"These tiny relics, a millionth of a meter small, could point us to the first steps of dust formation in both old and young stars," stated Dr. Larry Nittler of the Carnegie Institutions Department of Terrestrial Magnetism. Nittler is co-author of a study published in the September 3, 2004, issue of Science,* about the origin of two presolar grains from the Tieschitz meteorite and the implications they have for resolving observational and theoretical challenges of dusty outflows surrounding asymptotic giant branch (AGB) stars--one of the last evolutionary stages of low-mass stars like the Sun.
Both theoreticians and observational astronomers have long grappled with the issue of whether aluminum oxide--which in its crystalline form is the second hardest natural material--is the first solid to condense as hot, gaseous winds from oxygen-rich AGB stars expand and cool. "Because AGB stars are the most significant source of dust in the Milky Way galaxy, determining how and in what form this dust condenses is important to understanding how the chemical elements get cycled between stars and interstellar space. Also, the first solids in cooling disks around new stars form by analogous processes to those occurring around AGB stars, so these grains give us a glimpse into the earliest stages of our own solar system formation," said Nittler.
Observational astronomers have obtained telltale infrared spectra from dusty AGB stars that have indicated the possible presence of two forms of aluminum oxide--the crystalline form and an amorphous, or non crystalline form. However, the data have not been precise enough to tell if both forms are really present. "This study is really the first definitive analysis that indicates that both forms are indeed produced in AGB stars," said Professor Tom Bernatowicz of Washington University in St. Louis.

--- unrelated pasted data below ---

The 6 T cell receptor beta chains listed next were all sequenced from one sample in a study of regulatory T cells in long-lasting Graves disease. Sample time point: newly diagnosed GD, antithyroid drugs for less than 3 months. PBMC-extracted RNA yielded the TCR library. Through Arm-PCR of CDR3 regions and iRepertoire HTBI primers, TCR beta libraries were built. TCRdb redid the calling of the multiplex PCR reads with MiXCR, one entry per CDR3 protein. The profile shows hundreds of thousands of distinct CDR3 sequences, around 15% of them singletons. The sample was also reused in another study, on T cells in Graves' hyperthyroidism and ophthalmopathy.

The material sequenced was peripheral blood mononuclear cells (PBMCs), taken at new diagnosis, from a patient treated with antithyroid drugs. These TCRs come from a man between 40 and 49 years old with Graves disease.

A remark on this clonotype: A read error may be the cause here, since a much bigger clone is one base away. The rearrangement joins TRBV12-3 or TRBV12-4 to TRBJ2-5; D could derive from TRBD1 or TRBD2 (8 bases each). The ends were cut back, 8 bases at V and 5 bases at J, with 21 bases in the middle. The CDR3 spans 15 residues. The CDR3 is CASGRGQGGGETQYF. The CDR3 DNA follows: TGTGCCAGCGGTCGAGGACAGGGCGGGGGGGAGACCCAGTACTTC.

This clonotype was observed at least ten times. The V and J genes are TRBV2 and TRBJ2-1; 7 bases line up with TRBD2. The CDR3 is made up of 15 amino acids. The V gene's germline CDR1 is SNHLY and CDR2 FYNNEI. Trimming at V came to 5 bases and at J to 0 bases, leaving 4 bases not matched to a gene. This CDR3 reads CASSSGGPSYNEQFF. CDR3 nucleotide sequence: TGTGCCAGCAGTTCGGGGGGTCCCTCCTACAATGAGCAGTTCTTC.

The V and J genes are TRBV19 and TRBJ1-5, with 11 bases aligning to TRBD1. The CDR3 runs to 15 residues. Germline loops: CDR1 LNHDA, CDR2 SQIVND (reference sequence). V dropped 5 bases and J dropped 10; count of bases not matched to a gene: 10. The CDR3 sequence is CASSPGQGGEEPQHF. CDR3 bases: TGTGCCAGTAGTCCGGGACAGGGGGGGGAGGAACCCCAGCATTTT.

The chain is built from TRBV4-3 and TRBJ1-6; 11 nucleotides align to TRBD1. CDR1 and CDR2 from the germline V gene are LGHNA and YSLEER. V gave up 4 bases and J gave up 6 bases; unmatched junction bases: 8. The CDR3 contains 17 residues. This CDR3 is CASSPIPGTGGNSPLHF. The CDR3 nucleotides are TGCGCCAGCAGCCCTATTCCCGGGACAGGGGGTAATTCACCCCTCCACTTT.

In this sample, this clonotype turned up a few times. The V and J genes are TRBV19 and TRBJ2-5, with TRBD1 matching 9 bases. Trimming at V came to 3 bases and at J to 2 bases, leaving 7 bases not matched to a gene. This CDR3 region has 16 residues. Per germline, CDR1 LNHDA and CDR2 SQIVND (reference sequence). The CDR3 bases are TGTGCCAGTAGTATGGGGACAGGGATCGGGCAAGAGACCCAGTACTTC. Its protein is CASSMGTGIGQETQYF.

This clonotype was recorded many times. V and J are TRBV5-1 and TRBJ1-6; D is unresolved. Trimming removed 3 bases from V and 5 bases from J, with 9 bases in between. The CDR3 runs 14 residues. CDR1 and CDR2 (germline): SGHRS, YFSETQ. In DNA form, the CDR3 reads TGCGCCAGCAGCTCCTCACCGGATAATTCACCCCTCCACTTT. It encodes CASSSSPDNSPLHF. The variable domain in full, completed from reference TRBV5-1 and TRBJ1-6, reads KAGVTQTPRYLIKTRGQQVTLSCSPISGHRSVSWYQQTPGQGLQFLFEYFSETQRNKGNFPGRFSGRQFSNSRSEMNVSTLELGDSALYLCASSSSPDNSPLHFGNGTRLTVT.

Igniting a solar flare in the corona with lower-atmosphere kindling
29.03.2017 | New Jersey Institute of Technology
NASA spacecraft investigate clues in radiation belts
28.03.2017 | NASA/Goddard Space Flight Center
The Institute of Semiconductor Technology and the Institute of Physical and Theoretical Chemistry, both members of the Laboratory for Emerging Nanometrology (LENA), at Technische Universität Braunschweig are partners in a new European research project entitled ChipScope, which aims to develop a completely new and extremely small optical microscope capable of observing the interior of living cells in real time. A consortium of 7 partners from 5 countries will tackle this issue with very ambitious objectives during a four-year research program.
To demonstrate the usefulness of this new scientific tool, at the end of the project the developed chip-sized microscope will be used to observe in real-time...
Astronomers from Bonn and Tautenburg in Thuringia (Germany) used the 100-m radio telescope at Effelsberg to observe several galaxy clusters. At the edges of these large accumulations of dark matter, stellar systems (galaxies), hot gas, and charged particles, they found magnetic fields that are exceptionally ordered over distances of many million light years. This makes them the most extended magnetic fields in the universe known so far.
The results will be published on March 22 in the journal „Astronomy & Astrophysics“.
Galaxy clusters are the largest gravitationally bound structures in the universe. With a typical extent of about 10 million light years, i.e. 100 times the...
Researchers at the Goethe University Frankfurt, together with partners from the University of Tübingen in Germany and Queen Mary University as well as Francis Crick Institute from London (UK) have developed a novel technology to decipher the secret ubiquitin code.
Ubiquitin is a small protein that can be linked to other cellular proteins, thereby controlling and modulating their functions. The attachment occurs in many...
In the eternal search for next generation high-efficiency solar cells and LEDs, scientists at Los Alamos National Laboratory and their partners are creating...
Silicon nanosheets are thin, two-dimensional layers with exceptional optoelectronic properties very similar to those of graphene. Albeit, the nanosheets are less stable. Now researchers at the Technical University of Munich (TUM) have, for the first time ever, produced a composite material combining silicon nanosheets and a polymer that is both UV-resistant and easy to process. This brings the scientists a significant step closer to industrial applications like flexible displays and photosensors.
Silicon nanosheets are thin, two-dimensional layers with exceptional optoelectronic properties very similar to those of graphene. Albeit, the nanosheets are...
20.03.2017 | Event News
14.03.2017 | Event News
07.03.2017 | Event News
29.03.2017 | Materials Sciences
29.03.2017 | Physics and Astronomy
29.03.2017 | Earth Sciences